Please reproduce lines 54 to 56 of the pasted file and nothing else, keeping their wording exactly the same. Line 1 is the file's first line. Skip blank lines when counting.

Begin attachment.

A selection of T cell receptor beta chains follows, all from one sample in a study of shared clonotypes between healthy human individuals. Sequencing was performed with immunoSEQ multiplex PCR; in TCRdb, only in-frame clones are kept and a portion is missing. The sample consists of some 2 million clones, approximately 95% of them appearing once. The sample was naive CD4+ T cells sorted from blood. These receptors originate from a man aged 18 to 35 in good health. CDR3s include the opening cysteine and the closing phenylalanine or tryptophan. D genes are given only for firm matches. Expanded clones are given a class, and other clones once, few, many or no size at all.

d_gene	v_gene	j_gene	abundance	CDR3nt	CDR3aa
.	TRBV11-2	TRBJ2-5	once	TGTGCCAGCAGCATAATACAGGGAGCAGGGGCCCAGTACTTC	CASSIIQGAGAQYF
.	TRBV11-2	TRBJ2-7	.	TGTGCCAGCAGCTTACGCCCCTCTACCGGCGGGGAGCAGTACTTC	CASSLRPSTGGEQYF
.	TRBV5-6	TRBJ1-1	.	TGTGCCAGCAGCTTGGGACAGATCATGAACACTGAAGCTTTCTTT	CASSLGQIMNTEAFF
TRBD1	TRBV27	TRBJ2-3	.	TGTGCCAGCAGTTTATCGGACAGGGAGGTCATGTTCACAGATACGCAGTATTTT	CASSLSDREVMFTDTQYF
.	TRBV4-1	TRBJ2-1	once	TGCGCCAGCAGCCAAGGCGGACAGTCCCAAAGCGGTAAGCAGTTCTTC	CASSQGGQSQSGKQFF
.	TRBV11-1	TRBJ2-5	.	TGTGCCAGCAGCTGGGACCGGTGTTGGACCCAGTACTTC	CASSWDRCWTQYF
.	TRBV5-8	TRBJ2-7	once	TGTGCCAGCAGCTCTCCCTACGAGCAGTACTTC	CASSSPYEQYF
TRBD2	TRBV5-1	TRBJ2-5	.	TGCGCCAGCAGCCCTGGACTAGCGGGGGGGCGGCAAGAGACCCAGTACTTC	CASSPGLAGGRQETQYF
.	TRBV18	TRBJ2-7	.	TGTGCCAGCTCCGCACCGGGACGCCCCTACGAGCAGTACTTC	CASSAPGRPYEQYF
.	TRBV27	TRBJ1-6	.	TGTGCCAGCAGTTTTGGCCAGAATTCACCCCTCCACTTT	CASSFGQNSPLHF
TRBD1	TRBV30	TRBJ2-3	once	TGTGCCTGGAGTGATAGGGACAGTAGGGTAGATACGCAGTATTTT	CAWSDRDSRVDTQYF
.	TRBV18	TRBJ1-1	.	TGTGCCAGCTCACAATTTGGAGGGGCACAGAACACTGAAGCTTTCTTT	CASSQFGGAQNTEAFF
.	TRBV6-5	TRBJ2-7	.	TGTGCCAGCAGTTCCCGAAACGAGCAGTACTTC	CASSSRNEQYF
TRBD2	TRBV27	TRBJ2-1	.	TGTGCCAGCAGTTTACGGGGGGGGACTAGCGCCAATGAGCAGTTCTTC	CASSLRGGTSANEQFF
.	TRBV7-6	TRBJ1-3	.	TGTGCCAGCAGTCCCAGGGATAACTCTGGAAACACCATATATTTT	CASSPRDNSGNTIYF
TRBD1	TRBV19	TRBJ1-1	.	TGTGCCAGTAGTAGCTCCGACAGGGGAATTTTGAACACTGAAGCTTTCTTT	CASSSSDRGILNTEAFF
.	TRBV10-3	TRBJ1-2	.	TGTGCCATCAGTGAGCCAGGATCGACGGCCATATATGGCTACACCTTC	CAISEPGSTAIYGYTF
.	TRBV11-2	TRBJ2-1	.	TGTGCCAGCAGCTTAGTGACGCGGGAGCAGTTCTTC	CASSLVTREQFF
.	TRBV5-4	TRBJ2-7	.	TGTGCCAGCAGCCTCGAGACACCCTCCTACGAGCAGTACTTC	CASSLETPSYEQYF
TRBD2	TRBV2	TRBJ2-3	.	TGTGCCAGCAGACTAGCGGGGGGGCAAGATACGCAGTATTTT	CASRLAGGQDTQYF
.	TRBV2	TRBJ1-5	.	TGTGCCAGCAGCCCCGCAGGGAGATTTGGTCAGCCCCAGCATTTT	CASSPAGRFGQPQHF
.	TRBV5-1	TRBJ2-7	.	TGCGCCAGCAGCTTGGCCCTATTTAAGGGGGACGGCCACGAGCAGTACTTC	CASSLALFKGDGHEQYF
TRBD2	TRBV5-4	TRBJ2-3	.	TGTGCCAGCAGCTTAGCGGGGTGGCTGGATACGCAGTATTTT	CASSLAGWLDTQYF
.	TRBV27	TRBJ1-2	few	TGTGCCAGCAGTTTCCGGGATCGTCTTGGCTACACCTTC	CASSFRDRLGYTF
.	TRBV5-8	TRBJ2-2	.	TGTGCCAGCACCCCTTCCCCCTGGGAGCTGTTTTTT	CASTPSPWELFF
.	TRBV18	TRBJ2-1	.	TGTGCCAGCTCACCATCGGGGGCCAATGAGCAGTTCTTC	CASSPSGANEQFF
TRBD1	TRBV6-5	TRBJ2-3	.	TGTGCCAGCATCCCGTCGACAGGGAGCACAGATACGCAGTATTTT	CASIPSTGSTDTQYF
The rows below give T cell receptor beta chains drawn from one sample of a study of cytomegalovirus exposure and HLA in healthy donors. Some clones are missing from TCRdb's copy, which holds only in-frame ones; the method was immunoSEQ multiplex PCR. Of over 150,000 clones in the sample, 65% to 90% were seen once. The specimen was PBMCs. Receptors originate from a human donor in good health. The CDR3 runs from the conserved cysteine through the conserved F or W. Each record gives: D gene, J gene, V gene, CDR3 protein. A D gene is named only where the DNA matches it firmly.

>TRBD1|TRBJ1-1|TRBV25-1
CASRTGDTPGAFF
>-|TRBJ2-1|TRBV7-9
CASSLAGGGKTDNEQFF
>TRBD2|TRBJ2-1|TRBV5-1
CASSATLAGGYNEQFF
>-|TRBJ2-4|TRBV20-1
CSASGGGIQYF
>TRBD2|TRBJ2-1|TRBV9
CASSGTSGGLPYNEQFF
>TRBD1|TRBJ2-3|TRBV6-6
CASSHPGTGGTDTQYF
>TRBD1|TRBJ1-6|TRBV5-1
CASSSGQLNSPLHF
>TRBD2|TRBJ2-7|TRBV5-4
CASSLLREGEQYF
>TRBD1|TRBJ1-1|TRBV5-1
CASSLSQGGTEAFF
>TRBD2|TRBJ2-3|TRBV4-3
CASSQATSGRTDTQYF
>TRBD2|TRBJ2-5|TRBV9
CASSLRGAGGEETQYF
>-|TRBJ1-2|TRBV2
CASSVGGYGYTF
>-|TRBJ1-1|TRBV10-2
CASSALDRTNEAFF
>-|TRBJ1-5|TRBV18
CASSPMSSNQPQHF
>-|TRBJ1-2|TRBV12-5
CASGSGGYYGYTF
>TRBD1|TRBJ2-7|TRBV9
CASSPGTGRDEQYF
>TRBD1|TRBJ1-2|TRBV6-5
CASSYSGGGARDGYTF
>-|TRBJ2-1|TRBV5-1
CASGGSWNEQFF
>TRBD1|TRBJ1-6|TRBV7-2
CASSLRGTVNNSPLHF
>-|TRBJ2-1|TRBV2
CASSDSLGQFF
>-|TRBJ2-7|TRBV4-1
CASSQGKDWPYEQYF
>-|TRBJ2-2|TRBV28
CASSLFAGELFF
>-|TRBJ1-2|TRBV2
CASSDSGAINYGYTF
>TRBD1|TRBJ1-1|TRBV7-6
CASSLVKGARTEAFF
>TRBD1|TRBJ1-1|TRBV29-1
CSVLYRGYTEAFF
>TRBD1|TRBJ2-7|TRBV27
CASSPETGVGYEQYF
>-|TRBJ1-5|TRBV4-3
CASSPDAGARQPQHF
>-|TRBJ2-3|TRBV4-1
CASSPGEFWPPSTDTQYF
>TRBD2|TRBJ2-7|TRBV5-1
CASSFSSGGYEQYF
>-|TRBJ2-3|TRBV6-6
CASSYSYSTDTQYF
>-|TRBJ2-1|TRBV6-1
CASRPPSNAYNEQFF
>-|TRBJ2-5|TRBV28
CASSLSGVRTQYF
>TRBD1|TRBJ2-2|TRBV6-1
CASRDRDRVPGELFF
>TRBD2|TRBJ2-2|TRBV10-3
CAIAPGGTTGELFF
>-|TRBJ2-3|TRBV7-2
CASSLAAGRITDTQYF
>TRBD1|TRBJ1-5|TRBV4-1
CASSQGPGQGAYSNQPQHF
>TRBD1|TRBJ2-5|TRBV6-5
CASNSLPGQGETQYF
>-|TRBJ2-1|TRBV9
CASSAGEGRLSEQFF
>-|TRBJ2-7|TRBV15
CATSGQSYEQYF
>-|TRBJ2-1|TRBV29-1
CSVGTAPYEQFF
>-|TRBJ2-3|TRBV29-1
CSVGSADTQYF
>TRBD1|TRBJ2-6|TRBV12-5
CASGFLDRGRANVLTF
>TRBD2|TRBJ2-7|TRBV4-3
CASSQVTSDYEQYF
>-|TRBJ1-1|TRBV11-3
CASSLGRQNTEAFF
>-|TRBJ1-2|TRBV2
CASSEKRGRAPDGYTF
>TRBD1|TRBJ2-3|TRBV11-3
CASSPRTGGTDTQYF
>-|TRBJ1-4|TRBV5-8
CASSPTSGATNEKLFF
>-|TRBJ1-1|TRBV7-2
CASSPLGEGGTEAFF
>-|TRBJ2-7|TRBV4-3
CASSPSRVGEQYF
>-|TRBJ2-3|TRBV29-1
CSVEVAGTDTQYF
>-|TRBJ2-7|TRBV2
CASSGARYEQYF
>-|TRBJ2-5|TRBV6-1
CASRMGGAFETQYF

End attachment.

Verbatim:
CASSVGGYGYTF
>-|TRBJ1-1|TRBV10-2
CASSALDRTNEAFF